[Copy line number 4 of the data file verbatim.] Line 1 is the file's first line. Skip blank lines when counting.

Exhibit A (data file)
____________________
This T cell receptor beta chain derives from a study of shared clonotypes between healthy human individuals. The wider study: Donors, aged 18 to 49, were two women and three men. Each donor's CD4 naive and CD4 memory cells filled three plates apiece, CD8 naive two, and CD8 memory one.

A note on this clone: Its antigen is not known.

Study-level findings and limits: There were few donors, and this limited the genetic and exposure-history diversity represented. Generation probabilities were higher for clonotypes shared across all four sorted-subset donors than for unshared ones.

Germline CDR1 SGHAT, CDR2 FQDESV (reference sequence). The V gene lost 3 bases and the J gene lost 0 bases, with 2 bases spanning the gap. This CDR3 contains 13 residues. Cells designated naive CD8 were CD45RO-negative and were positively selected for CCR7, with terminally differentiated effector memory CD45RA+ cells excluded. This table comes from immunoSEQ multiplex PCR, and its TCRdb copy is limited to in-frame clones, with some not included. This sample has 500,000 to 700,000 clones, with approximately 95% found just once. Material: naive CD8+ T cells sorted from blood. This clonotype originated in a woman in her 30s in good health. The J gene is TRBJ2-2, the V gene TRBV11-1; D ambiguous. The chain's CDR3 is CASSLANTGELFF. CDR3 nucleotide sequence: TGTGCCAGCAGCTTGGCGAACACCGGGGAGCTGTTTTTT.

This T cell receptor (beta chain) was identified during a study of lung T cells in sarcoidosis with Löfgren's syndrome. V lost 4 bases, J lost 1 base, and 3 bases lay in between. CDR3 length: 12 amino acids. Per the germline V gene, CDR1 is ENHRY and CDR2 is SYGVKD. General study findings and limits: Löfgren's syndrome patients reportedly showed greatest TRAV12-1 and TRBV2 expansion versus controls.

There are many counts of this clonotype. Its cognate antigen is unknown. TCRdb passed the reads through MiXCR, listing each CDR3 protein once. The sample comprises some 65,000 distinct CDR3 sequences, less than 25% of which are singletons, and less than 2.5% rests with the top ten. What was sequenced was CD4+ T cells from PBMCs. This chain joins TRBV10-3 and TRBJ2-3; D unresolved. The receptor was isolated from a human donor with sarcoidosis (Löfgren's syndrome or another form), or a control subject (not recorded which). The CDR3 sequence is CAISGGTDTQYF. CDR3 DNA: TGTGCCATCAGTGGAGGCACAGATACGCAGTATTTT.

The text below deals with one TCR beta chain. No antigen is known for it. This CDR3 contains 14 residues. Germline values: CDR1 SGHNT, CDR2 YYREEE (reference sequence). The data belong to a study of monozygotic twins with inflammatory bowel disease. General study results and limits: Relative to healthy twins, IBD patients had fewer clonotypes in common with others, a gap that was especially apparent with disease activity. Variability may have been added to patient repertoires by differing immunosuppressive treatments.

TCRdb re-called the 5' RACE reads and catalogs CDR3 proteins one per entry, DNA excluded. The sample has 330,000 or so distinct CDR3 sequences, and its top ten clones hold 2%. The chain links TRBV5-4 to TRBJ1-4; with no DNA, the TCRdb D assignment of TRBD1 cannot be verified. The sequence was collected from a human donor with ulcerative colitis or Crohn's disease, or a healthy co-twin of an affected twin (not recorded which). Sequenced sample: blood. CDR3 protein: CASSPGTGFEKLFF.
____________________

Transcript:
Germline CDR1 SGHAT, CDR2 FQDESV (reference sequence). The V gene lost 3 bases and the J gene lost 0 bases, with 2 bases spanning the gap. This CDR3 contains 13 residues. Cells designated naive CD8 were CD45RO-negative and were positively selected for CCR7, with terminally differentiated effector memory CD45RA+ cells excluded. This table comes from immunoSEQ multiplex PCR, and its TCRdb copy is limited to in-frame clones, with some not included. This sample has 500,000 to 700,000 clones, with approximately 95% found just once. Material: naive CD8+ T cells sorted from blood. This clonotype originated in a woman in her 30s in good health. The J gene is TRBJ2-2, the V gene TRBV11-1; D ambiguous. The chain's CDR3 is CASSLANTGELFF. CDR3 nucleotide sequence: TGTGCCAGCAGCTTGGCGAACACCGGGGAGCTGTTTTTT.